ICBE> About Emissions Trading> Calculating GHG Emissions
Calculating Greenhouse Gases

The IPCC has identified 6 greenhouse gases

Symbol Name Common Sources
CO2 Carbon Dioxide Fossil fuel combustion, forest clearing, cement production, etc.
CH4 Methane Landfills, production and distribution of natural gas & petroleum, fermentation from the digestive system of livestock, rice cultivation, fossil fuel combustion, etc.
N2O Nitrous Oxide Fossil fuel combustion, fertilizers, nylon production, manure, etc.
HFC's Hydrofluorocarbons Refrigeration gases, aluminum smelting, semiconductor manufacturing, etc.
PFC's Perfluorocarbons Aluminum production, semiconductor industry, etc.
SF6 Sulfur Hexafluoride Electrical transmissions and distribution systems, circuit breakers, magnesium production, etc.

Most RE systems can be credited with reducing three greenhouse gases: CO2, CH4 and N2O. These are all waste products from fossil fuel combustion.

In addition, RE systems reduce criteria pollutants which affect climate indirectly, cause acid rain, and are related to respiratory problems in humans and other animals. We track and certify those reductions as well, because some have a market value (SO2 & NOX), and others could attain commercial value in the future, especially if they reduce potential outlays in the health industry.

ICBE assigned emission reduction values

Greenhouse gases produced per kWh vary wildly from utility to utility and country to country. For initial registrations, the ICBE uses an approximate average to estimate emissions reductions. Full registration includes reduction estimation based on location-specific emission production figures sourced from the EPA, IEA, or equivalent authority in the country of registration.

Below are the GHG emission values used to express reductions achieved by 1 kWh produced from solar thermal, solar electric, wind and hydro-electric systems at initial registration into the ICBE Renewable Energy Database™.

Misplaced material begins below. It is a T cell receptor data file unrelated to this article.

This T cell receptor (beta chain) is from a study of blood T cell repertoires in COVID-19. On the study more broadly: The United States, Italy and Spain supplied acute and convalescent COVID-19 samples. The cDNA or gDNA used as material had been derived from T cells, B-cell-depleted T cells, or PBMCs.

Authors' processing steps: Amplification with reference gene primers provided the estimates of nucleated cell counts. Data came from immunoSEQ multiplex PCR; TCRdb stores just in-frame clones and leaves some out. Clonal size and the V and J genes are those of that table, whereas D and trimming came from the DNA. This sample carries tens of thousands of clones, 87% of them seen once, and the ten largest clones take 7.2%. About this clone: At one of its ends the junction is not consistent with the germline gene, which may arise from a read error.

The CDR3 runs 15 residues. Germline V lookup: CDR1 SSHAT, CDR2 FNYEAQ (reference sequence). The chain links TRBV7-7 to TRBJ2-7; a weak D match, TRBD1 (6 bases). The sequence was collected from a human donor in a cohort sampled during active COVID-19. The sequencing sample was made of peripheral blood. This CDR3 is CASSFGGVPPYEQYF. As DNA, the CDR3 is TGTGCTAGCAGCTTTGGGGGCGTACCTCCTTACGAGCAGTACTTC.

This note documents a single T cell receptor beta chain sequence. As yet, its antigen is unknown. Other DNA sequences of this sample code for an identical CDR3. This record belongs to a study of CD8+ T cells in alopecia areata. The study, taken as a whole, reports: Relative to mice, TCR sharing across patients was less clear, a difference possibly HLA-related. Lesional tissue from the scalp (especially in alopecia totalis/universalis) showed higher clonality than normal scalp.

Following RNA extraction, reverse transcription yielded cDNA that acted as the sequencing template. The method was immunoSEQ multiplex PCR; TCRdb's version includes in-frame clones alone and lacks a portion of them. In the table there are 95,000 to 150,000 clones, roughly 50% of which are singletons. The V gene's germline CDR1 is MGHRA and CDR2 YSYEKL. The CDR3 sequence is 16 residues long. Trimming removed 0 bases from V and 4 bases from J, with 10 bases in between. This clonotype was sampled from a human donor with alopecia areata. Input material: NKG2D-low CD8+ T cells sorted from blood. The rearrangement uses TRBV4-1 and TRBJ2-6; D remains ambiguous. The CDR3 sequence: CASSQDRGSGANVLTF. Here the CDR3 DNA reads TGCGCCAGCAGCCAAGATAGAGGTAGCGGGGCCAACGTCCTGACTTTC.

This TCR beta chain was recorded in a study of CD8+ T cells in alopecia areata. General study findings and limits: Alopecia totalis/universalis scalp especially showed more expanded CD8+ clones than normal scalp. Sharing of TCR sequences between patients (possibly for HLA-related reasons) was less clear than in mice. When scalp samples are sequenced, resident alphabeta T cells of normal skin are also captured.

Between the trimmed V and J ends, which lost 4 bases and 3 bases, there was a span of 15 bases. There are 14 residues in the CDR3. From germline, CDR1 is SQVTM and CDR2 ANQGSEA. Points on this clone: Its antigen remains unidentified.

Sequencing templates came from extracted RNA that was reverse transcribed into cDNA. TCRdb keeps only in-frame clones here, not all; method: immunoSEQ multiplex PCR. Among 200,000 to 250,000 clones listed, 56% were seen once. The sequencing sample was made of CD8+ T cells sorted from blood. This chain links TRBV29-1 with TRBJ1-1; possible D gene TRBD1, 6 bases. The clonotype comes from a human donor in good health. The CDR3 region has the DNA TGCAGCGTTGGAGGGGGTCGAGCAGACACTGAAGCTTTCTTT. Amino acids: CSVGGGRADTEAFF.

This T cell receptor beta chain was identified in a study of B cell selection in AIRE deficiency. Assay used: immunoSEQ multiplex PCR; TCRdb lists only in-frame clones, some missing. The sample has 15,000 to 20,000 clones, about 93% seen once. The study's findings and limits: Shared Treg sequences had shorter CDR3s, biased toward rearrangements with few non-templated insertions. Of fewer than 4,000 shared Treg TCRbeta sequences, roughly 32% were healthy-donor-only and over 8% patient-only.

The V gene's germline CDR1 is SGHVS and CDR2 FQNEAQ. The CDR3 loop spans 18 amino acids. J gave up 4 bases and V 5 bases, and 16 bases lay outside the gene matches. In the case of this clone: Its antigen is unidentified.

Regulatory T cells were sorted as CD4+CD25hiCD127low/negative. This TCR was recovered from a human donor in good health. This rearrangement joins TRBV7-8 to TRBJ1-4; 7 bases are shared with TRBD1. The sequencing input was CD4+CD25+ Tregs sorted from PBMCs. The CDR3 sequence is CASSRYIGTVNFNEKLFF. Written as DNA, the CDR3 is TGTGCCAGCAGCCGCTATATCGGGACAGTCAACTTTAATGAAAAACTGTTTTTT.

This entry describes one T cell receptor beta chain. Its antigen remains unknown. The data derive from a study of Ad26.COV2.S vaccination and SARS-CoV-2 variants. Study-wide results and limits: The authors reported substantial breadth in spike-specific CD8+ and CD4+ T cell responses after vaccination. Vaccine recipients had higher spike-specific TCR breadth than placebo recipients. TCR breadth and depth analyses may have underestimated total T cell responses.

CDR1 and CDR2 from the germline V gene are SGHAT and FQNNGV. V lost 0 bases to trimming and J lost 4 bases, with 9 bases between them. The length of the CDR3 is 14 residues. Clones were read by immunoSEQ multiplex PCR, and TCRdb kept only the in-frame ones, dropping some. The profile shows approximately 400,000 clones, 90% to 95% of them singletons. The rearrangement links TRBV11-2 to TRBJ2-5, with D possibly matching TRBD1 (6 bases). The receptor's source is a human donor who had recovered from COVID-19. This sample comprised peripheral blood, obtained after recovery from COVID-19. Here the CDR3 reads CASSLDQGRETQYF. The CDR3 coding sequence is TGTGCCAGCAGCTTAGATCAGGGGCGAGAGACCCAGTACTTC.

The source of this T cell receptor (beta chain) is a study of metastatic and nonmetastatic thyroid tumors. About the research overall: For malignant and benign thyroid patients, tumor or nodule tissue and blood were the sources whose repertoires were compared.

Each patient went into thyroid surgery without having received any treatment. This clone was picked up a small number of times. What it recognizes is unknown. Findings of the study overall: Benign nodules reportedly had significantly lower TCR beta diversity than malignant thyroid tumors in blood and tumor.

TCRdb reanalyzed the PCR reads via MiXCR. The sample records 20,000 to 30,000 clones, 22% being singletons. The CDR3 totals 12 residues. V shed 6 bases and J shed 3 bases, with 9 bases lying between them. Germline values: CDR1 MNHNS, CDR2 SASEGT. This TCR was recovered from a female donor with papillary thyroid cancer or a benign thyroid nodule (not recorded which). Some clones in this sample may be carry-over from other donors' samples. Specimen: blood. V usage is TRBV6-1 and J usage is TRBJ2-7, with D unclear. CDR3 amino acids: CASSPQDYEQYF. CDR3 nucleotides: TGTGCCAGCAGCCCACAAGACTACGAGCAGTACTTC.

They come from 1996 US electric utility related emissions, rounded to a convenient number.

Greenhouse Gases
CO2 1 kg
CH4 0.00001 kg
N2O 0.00001 kg
SF6 0.00000055 kg
Criteria Pollutants
CO 0.00015 kg
NMVOC's 0.00002 kg
SO2 0.005 kg
NOx 0.0025 kg

Global Warming Potential, or GWP

Each greenhouse gas has active radiative, or heat-trapping properties. To compare greenhouse gases, they are indexed according to their Global Warming Potential. GWP is the ability of a GHG to trap heat in the atmosphere relative to an equal amount of carbon dioxide. Carbon dioxide assumes the value one (1). Carbon dioxide, though the most prevalent, is the least powerful GHG.

Greenhouse gases can now be expressed in carbon dioxide equivalents. A unit you'll see often is MMTCDE, or million metric tons of carbon dioxide equivalents.

How to calculate MMTCDE:

To calculate emission reductions achieved by renewable energy systems, the assumption is that a utility would otherwise have provided the energy now produced by the RE system. Knowing how many grams of GHG's a utility produces to generate and deliver 1 kWh, combined with the usage characteristics and the performance of your system allows us to calculate GHG reductions. After certification, these reductions become eligible for trading.

To get a sense of scale, the table below shows 2000 US Electric Utility GHG Emissions expressed in million metric tons of carbon dioxide equivalents (MMTCDE).

CO2 CH4 N2O HFCs, PFCs, and SF6F6
5,840 7.5 14.9 14.4

These next graphs show greenhouse gases and their global warming potential, and GHG's from all sectors of the 1996 US economy, expressed in GWP.

CO2 1
CH4 21
N2O 310
HFC's 140 ~ 11,700
PFC's 6,500 ~ 9,200
SF6 23,900
GHG Pie Chart

The total US production of GHG's in 2000 was 7,000.1 MMTCDE, 14.2% above 1990 baseline levels.


Documentation of ERC's extended by the ICBE is in the public domain and available on this web site. RE systems are credited with Greenhouse Gas reductions (ERC's) as well as several other pollutants (where available) at the end of each calendar or production year. System owners can use their on-line account to update system info, and sell, retire, or re-invest their ERC's.

Please note that Renewable Energy (excluding biomass) is almost completely emissions free and eligible for a variety of emission reductions. Sequestration projects, however, where carbon is harvested from the atmosphere and stored in trees, only reduces carbon dioxide, not any other greenhouse gas.

The value of emission reductions is expected to rise as carbon taxes and other regulatory measures strengthen to meet the reduction targets negotiated under the Kyoto Protocol.